During Division Night, our 7th and 8th grade girls enjoyed an activity that I thought was both fun and uplifting.


Their Division Leader Zoe Ma’am handed each girl a piece of cardboard with a mirror in the middle. She then asked the girls to write their name on the cardboard and pass it around to different girls.


The girls then wrote positive and validating comments about their cabinmates and friends around the mirror portion of the cardboard:


  • “Uplifting and excited for everything, can always find good in situations.”
  • “Beautiful inside and out!”
  • “Strong, positive, funny, loving”
  • “Positive and radiant”
  • “You are always happy! I have much fun with you!”
  • “A gr8 person to be woken up by!”

I love the idea of the girls looking at themselves and seeing how others see them. Our young people, particularly our teen girls, are too hard on themselves. Chasing an unrealistic dream of perfection, they search for self-critiques and personal shortcomings. The same girls are often incredibly forgiving of the faults in their friends, but they are slow to apply the same grace to themselves.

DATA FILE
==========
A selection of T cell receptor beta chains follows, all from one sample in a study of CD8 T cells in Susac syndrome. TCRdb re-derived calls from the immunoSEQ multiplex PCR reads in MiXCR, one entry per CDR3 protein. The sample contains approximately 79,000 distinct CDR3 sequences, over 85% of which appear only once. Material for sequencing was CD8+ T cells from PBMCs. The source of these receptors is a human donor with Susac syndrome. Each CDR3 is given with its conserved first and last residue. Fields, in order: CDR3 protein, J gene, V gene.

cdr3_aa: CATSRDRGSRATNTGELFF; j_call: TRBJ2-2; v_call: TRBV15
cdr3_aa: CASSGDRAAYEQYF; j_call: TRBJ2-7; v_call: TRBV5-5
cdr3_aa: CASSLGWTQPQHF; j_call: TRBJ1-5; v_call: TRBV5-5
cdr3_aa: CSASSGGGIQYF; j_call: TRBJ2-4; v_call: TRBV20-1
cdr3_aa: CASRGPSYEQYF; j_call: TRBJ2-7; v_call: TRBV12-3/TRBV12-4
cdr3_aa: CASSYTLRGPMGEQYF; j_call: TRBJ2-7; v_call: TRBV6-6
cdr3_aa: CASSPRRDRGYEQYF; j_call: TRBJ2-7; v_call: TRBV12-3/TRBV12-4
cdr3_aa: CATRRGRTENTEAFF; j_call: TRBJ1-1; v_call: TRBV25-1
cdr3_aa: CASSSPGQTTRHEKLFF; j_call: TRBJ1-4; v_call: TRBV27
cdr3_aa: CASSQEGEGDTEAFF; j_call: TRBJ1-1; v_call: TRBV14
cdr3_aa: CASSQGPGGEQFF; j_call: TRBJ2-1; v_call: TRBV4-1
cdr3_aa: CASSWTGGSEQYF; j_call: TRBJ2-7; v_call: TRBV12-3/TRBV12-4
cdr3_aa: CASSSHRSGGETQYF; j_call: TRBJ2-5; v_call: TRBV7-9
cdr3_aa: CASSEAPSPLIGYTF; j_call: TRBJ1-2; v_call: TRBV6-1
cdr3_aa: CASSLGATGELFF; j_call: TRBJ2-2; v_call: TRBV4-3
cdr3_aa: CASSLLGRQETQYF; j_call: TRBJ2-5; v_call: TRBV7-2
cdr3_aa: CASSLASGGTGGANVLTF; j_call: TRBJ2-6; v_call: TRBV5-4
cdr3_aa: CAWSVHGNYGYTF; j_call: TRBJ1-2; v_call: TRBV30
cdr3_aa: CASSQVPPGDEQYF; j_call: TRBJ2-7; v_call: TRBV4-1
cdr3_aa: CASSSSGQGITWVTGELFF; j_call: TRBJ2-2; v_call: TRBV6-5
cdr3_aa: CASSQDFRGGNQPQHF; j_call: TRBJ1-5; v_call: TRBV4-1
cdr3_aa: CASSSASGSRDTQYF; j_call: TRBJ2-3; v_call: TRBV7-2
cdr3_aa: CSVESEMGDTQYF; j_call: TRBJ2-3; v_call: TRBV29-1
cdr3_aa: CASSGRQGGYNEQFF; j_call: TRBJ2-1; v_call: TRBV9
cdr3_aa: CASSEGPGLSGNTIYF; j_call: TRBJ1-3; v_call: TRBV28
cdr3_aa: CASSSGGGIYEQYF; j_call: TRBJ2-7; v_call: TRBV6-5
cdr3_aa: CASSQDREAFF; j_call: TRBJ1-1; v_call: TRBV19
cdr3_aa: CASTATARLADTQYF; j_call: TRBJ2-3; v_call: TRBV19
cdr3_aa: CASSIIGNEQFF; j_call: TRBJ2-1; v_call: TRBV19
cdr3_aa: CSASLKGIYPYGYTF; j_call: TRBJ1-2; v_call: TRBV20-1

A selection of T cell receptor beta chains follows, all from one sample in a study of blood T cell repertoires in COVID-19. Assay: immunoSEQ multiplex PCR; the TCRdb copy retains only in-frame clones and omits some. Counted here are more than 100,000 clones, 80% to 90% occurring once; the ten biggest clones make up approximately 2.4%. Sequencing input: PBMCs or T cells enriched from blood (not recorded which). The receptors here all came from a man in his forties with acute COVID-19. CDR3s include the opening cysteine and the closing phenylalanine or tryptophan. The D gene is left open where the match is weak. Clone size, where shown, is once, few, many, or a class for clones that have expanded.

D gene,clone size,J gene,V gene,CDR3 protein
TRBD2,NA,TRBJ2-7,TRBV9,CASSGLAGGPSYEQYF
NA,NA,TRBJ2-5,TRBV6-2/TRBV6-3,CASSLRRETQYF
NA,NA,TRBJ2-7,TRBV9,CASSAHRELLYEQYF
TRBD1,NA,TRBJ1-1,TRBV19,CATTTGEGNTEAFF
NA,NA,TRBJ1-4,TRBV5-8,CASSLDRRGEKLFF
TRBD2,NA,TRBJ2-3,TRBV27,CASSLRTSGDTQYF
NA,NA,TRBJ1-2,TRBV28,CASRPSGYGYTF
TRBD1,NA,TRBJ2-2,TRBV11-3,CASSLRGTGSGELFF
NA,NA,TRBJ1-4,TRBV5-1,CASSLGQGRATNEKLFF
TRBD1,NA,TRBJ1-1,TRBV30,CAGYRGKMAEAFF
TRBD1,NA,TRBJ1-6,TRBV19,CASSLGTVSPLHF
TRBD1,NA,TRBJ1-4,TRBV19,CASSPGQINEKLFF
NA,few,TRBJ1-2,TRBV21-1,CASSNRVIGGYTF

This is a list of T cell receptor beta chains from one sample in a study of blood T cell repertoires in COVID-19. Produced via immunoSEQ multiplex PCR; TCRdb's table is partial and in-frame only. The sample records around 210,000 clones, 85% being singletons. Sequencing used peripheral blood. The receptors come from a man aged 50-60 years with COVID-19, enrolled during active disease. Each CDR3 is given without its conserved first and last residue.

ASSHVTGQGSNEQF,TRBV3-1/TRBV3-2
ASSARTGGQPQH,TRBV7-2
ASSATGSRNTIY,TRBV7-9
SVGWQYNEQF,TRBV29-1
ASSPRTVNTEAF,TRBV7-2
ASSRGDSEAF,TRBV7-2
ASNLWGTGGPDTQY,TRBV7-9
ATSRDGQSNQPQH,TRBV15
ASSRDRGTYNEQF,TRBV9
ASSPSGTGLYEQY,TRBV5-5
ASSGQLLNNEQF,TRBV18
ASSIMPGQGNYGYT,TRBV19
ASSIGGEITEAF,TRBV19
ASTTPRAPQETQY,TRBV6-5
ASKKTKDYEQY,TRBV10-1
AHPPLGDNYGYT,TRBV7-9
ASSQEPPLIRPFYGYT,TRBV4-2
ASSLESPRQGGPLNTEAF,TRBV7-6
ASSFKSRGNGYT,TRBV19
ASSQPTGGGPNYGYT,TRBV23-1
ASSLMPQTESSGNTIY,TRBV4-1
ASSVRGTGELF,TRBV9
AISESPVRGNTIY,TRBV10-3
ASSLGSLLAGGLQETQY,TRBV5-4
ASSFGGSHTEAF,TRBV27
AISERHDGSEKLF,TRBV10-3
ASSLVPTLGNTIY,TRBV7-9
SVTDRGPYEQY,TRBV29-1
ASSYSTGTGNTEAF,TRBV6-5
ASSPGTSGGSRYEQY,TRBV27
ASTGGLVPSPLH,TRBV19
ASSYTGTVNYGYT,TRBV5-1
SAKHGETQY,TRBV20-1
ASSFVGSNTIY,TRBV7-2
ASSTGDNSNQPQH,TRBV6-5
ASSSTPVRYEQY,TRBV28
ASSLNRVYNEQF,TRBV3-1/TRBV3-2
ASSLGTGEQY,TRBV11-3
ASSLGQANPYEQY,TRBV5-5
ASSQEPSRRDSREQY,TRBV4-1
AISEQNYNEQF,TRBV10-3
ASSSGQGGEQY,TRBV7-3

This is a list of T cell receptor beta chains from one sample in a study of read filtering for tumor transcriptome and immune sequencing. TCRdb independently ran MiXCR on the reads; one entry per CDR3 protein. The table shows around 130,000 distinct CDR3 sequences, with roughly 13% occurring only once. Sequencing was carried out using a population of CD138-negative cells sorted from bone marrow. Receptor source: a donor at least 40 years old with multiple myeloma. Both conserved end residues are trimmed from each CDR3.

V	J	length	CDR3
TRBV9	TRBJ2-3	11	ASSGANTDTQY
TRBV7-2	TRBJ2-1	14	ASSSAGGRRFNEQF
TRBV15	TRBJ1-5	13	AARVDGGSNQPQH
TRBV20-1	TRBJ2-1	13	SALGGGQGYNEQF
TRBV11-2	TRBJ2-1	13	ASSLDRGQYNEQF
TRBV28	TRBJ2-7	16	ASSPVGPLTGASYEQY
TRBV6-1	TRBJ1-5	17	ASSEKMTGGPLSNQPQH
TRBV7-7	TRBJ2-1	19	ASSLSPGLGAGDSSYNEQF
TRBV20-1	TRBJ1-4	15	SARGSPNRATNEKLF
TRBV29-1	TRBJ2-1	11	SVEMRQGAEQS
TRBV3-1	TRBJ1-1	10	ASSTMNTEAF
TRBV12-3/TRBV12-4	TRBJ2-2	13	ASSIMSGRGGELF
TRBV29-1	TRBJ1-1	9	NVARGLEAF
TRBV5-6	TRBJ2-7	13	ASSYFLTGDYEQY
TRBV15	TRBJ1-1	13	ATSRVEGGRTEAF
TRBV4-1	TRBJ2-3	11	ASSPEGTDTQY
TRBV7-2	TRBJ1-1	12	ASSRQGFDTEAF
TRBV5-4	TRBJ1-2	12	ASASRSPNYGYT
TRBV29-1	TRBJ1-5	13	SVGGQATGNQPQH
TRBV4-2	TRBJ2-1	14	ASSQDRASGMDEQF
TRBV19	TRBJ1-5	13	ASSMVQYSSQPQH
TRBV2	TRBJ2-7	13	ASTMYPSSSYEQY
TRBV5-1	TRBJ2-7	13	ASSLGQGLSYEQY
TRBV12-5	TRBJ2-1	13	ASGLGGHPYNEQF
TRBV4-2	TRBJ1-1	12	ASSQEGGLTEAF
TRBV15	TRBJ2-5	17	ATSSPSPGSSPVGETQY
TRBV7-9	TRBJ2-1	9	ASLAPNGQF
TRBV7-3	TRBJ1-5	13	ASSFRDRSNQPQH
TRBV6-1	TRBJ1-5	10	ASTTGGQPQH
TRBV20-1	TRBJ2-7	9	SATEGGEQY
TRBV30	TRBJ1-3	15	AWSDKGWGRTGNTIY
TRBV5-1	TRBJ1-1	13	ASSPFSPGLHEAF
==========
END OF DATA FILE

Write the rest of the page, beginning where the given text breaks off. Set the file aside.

This simple exercise is an effort to change that habit of self-criticism.   We want our campers to see what makes them lovable and to celebrate that. This particular exercise is a very overt effort to do this, but we strive to teach this lesson in subtle ways every day.


One of the most powerful ways to help campers know that they are lovable is the cabin experience itself. Typically, young people, particularly teens, wear “masks” or assume roles when they navigate junior high and high school. By not revealing their true selves, they protect themselves from the pain of rejection.


But when you are in a one-room cabin all day, it is very hard to wear a mask. So campers end up revealing their authentic selves and making strong friendships with people who appreciate the real deal.


This experience is even better than a mirror!


Steve Sir